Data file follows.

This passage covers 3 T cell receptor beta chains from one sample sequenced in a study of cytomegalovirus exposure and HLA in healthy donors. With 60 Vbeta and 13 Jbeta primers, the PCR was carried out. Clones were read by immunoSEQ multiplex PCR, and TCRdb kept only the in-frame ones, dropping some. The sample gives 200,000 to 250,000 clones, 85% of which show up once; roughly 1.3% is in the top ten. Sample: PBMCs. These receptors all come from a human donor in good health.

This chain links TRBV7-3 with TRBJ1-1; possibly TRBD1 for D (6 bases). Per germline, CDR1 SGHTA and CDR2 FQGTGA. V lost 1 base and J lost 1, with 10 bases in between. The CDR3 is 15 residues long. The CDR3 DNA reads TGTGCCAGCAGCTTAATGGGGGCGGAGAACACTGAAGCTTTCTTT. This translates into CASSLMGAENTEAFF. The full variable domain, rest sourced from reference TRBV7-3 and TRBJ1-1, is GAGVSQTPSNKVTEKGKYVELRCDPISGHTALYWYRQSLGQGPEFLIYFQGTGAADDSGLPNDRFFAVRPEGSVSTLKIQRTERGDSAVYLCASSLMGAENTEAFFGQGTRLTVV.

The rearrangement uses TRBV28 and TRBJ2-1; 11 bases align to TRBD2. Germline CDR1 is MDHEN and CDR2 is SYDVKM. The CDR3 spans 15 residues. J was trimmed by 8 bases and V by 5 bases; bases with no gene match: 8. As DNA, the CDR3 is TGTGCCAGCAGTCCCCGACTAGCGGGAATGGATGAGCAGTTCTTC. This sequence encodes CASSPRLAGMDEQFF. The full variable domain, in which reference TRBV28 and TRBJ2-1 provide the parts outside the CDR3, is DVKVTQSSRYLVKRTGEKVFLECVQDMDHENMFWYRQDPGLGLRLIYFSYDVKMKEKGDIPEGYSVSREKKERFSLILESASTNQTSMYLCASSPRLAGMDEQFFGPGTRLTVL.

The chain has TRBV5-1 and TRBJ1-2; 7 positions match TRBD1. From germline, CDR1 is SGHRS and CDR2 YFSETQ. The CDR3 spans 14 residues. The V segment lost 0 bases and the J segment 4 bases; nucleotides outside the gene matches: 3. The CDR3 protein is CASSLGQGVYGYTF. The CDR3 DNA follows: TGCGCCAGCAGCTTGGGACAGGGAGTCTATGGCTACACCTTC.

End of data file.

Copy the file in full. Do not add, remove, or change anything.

This passage covers 3 T cell receptor beta chains from one sample sequenced in a study of cytomegalovirus exposure and HLA in healthy donors. With 60 Vbeta and 13 Jbeta primers, the PCR was carried out. Clones were read by immunoSEQ multiplex PCR, and TCRdb kept only the in-frame ones, dropping some. The sample gives 200,000 to 250,000 clones, 85% of which show up once; roughly 1.3% is in the top ten. Sample: PBMCs. These receptors all come from a human donor in good health.

This chain links TRBV7-3 with TRBJ1-1; possibly TRBD1 for D (6 bases). Per germline, CDR1 SGHTA and CDR2 FQGTGA. V lost 1 base and J lost 1, with 10 bases in between. The CDR3 is 15 residues long. The CDR3 DNA reads TGTGCCAGCAGCTTAATGGGGGCGGAGAACACTGAAGCTTTCTTT. This translates into CASSLMGAENTEAFF. The full variable domain, rest sourced from reference TRBV7-3 and TRBJ1-1, is GAGVSQTPSNKVTEKGKYVELRCDPISGHTALYWYRQSLGQGPEFLIYFQGTGAADDSGLPNDRFFAVRPEGSVSTLKIQRTERGDSAVYLCASSLMGAENTEAFFGQGTRLTVV.

The rearrangement uses TRBV28 and TRBJ2-1; 11 bases align to TRBD2. Germline CDR1 is MDHEN and CDR2 is SYDVKM. The CDR3 spans 15 residues. J was trimmed by 8 bases and V by 5 bases; bases with no gene match: 8. As DNA, the CDR3 is TGTGCCAGCAGTCCCCGACTAGCGGGAATGGATGAGCAGTTCTTC. This sequence encodes CASSPRLAGMDEQFF. The full variable domain, in which reference TRBV28 and TRBJ2-1 provide the parts outside the CDR3, is DVKVTQSSRYLVKRTGEKVFLECVQDMDHENMFWYRQDPGLGLRLIYFSYDVKMKEKGDIPEGYSVSREKKERFSLILESASTNQTSMYLCASSPRLAGMDEQFFGPGTRLTVL.

The chain has TRBV5-1 and TRBJ1-2; 7 positions match TRBD1. From germline, CDR1 is SGHRS and CDR2 YFSETQ. The CDR3 spans 14 residues. The V segment lost 0 bases and the J segment 4 bases; nucleotides outside the gene matches: 3. The CDR3 protein is CASSLGQGVYGYTF. The CDR3 DNA follows: TGCGCCAGCAGCTTGGGACAGGGAGTCTATGGCTACACCTTC.